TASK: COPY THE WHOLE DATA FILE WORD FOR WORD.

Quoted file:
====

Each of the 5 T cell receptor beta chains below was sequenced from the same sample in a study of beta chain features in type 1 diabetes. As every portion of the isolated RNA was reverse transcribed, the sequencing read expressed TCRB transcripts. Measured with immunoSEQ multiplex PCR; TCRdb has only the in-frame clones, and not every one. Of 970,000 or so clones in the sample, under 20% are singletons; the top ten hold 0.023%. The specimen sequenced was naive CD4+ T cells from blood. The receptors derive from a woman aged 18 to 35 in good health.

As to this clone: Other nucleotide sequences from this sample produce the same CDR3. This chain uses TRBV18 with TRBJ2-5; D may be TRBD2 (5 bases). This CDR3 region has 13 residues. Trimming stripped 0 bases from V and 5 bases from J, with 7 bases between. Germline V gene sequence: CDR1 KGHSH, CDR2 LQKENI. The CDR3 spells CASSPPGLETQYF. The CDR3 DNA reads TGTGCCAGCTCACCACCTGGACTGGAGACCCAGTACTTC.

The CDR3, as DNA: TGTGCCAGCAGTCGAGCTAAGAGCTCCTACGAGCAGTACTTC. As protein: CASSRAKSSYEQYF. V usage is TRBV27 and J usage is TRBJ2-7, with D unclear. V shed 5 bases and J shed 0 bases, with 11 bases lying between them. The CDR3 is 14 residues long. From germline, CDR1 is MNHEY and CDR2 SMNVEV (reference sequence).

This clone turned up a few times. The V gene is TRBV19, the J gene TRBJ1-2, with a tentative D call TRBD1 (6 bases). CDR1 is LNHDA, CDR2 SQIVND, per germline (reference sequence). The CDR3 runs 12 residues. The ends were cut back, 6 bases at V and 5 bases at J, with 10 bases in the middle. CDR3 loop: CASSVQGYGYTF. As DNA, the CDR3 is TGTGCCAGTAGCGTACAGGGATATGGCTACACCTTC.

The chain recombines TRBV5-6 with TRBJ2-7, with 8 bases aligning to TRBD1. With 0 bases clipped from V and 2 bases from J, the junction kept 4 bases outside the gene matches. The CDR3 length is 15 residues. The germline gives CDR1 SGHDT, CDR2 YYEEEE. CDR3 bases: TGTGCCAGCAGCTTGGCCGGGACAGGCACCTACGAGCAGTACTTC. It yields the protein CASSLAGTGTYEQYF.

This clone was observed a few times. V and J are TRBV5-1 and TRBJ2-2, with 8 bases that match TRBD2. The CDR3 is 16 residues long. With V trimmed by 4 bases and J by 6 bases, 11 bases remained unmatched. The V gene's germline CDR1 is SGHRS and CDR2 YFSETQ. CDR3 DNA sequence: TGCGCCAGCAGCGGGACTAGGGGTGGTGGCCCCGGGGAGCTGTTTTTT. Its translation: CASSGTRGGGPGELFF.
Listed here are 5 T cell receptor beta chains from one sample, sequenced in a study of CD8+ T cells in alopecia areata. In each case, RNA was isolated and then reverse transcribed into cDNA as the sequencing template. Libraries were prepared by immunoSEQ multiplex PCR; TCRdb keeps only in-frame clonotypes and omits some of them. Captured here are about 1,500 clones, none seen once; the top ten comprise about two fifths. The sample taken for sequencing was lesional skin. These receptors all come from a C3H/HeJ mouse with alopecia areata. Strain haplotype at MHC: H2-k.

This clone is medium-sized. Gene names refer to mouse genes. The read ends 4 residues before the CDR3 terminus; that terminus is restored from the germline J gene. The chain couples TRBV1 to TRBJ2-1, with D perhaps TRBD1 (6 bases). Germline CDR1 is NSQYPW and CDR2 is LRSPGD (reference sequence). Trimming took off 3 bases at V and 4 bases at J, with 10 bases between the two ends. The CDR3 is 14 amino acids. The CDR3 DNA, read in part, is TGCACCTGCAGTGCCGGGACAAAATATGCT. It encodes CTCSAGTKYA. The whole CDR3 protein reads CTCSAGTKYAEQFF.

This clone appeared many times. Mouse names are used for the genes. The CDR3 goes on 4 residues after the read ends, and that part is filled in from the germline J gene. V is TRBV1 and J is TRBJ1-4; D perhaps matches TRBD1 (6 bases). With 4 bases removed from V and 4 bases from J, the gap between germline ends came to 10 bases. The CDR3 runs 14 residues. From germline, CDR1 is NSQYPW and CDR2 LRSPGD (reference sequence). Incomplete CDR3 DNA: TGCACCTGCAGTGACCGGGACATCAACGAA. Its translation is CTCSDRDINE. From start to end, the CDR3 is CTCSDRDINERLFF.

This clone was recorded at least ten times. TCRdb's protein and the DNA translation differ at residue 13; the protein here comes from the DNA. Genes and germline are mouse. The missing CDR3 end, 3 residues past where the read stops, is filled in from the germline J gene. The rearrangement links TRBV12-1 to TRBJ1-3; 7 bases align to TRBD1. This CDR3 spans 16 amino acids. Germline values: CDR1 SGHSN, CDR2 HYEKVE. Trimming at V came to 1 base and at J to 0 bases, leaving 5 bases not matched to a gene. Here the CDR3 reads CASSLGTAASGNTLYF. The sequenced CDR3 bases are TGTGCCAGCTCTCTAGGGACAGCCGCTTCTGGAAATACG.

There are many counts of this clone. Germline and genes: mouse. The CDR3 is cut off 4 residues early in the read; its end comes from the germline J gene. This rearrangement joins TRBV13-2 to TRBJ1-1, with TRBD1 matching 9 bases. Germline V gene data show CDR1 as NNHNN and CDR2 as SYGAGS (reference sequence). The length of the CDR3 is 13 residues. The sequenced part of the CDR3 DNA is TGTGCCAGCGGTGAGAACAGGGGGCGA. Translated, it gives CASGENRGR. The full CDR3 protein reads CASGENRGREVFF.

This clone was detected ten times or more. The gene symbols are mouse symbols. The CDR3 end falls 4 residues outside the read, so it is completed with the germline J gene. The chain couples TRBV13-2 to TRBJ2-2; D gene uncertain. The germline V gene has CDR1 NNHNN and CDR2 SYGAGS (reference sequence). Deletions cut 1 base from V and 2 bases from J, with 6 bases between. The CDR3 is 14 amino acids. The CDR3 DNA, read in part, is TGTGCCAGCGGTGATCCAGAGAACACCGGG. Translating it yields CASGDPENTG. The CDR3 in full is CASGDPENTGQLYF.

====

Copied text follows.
Each of the 5 T cell receptor beta chains below was sequenced from the same sample in a study of beta chain features in type 1 diabetes. As every portion of the isolated RNA was reverse transcribed, the sequencing read expressed TCRB transcripts. Measured with immunoSEQ multiplex PCR; TCRdb has only the in-frame clones, and not every one. Of 970,000 or so clones in the sample, under 20% are singletons; the top ten hold 0.023%. The specimen sequenced was naive CD4+ T cells from blood. The receptors derive from a woman aged 18 to 35 in good health.

As to this clone: Other nucleotide sequences from this sample produce the same CDR3. This chain uses TRBV18 with TRBJ2-5; D may be TRBD2 (5 bases). This CDR3 region has 13 residues. Trimming stripped 0 bases from V and 5 bases from J, with 7 bases between. Germline V gene sequence: CDR1 KGHSH, CDR2 LQKENI. The CDR3 spells CASSPPGLETQYF. The CDR3 DNA reads TGTGCCAGCTCACCACCTGGACTGGAGACCCAGTACTTC.

The CDR3, as DNA: TGTGCCAGCAGTCGAGCTAAGAGCTCCTACGAGCAGTACTTC. As protein: CASSRAKSSYEQYF. V usage is TRBV27 and J usage is TRBJ2-7, with D unclear. V shed 5 bases and J shed 0 bases, with 11 bases lying between them. The CDR3 is 14 residues long. From germline, CDR1 is MNHEY and CDR2 SMNVEV (reference sequence).

This clone turned up a few times. The V gene is TRBV19, the J gene TRBJ1-2, with a tentative D call TRBD1 (6 bases). CDR1 is LNHDA, CDR2 SQIVND, per germline (reference sequence). The CDR3 runs 12 residues. The ends were cut back, 6 bases at V and 5 bases at J, with 10 bases in the middle. CDR3 loop: CASSVQGYGYTF. As DNA, the CDR3 is TGTGCCAGTAGCGTACAGGGATATGGCTACACCTTC.

The chain recombines TRBV5-6 with TRBJ2-7, with 8 bases aligning to TRBD1. With 0 bases clipped from V and 2 bases from J, the junction kept 4 bases outside the gene matches. The CDR3 length is 15 residues. The germline gives CDR1 SGHDT, CDR2 YYEEEE. CDR3 bases: TGTGCCAGCAGCTTGGCCGGGACAGGCACCTACGAGCAGTACTTC. It yields the protein CASSLAGTGTYEQYF.

This clone was observed a few times. V and J are TRBV5-1 and TRBJ2-2, with 8 bases that match TRBD2. The CDR3 is 16 residues long. With V trimmed by 4 bases and J by 6 bases, 11 bases remained unmatched. The V gene's germline CDR1 is SGHRS and CDR2 YFSETQ. CDR3 DNA sequence: TGCGCCAGCAGCGGGACTAGGGGTGGTGGCCCCGGGGAGCTGTTTTTT. Its translation: CASSGTRGGGPGELFF.
Listed here are 5 T cell receptor beta chains from one sample, sequenced in a study of CD8+ T cells in alopecia areata. In each case, RNA was isolated and then reverse transcribed into cDNA as the sequencing template. Libraries were prepared by immunoSEQ multiplex PCR; TCRdb keeps only in-frame clonotypes and omits some of them. Captured here are about 1,500 clones, none seen once; the top ten comprise about two fifths. The sample taken for sequencing was lesional skin. These receptors all come from a C3H/HeJ mouse with alopecia areata. Strain haplotype at MHC: H2-k.

This clone is medium-sized. Gene names refer to mouse genes. The read ends 4 residues before the CDR3 terminus; that terminus is restored from the germline J gene. The chain couples TRBV1 to TRBJ2-1, with D perhaps TRBD1 (6 bases). Germline CDR1 is NSQYPW and CDR2 is LRSPGD (reference sequence). Trimming took off 3 bases at V and 4 bases at J, with 10 bases between the two ends. The CDR3 is 14 amino acids. The CDR3 DNA, read in part, is TGCACCTGCAGTGCCGGGACAAAATATGCT. It encodes CTCSAGTKYA. The whole CDR3 protein reads CTCSAGTKYAEQFF.

This clone appeared many times. Mouse names are used for the genes. The CDR3 goes on 4 residues after the read ends, and that part is filled in from the germline J gene. V is TRBV1 and J is TRBJ1-4; D perhaps matches TRBD1 (6 bases). With 4 bases removed from V and 4 bases from J, the gap between germline ends came to 10 bases. The CDR3 runs 14 residues. From germline, CDR1 is NSQYPW and CDR2 LRSPGD (reference sequence). Incomplete CDR3 DNA: TGCACCTGCAGTGACCGGGACATCAACGAA. Its translation is CTCSDRDINE. From start to end, the CDR3 is CTCSDRDINERLFF.

This clone was recorded at least ten times. TCRdb's protein and the DNA translation differ at residue 13; the protein here comes from the DNA. Genes and germline are mouse. The missing CDR3 end, 3 residues past where the read stops, is filled in from the germline J gene. The rearrangement links TRBV12-1 to TRBJ1-3; 7 bases align to TRBD1. This CDR3 spans 16 amino acids. Germline values: CDR1 SGHSN, CDR2 HYEKVE. Trimming at V came to 1 base and at J to 0 bases, leaving 5 bases not matched to a gene. Here the CDR3 reads CASSLGTAASGNTLYF. The sequenced CDR3 bases are TGTGCCAGCTCTCTAGGGACAGCCGCTTCTGGAAATACG.

There are many counts of this clone. Germline and genes: mouse. The CDR3 is cut off 4 residues early in the read; its end comes from the germline J gene. This rearrangement joins TRBV13-2 to TRBJ1-1, with TRBD1 matching 9 bases. Germline V gene data show CDR1 as NNHNN and CDR2 as SYGAGS (reference sequence). The length of the CDR3 is 13 residues. The sequenced part of the CDR3 DNA is TGTGCCAGCGGTGAGAACAGGGGGCGA. Translated, it gives CASGENRGR. The full CDR3 protein reads CASGENRGREVFF.

This clone was detected ten times or more. The gene symbols are mouse symbols. The CDR3 end falls 4 residues outside the read, so it is completed with the germline J gene. The chain couples TRBV13-2 to TRBJ2-2; D gene uncertain. The germline V gene has CDR1 NNHNN and CDR2 SYGAGS (reference sequence). Deletions cut 1 base from V and 2 bases from J, with 6 bases between. The CDR3 is 14 amino acids. The CDR3 DNA, read in part, is TGTGCCAGCGGTGATCCAGAGAACACCGGG. Translating it yields CASGDPENTG. The CDR3 in full is CASGDPENTGQLYF.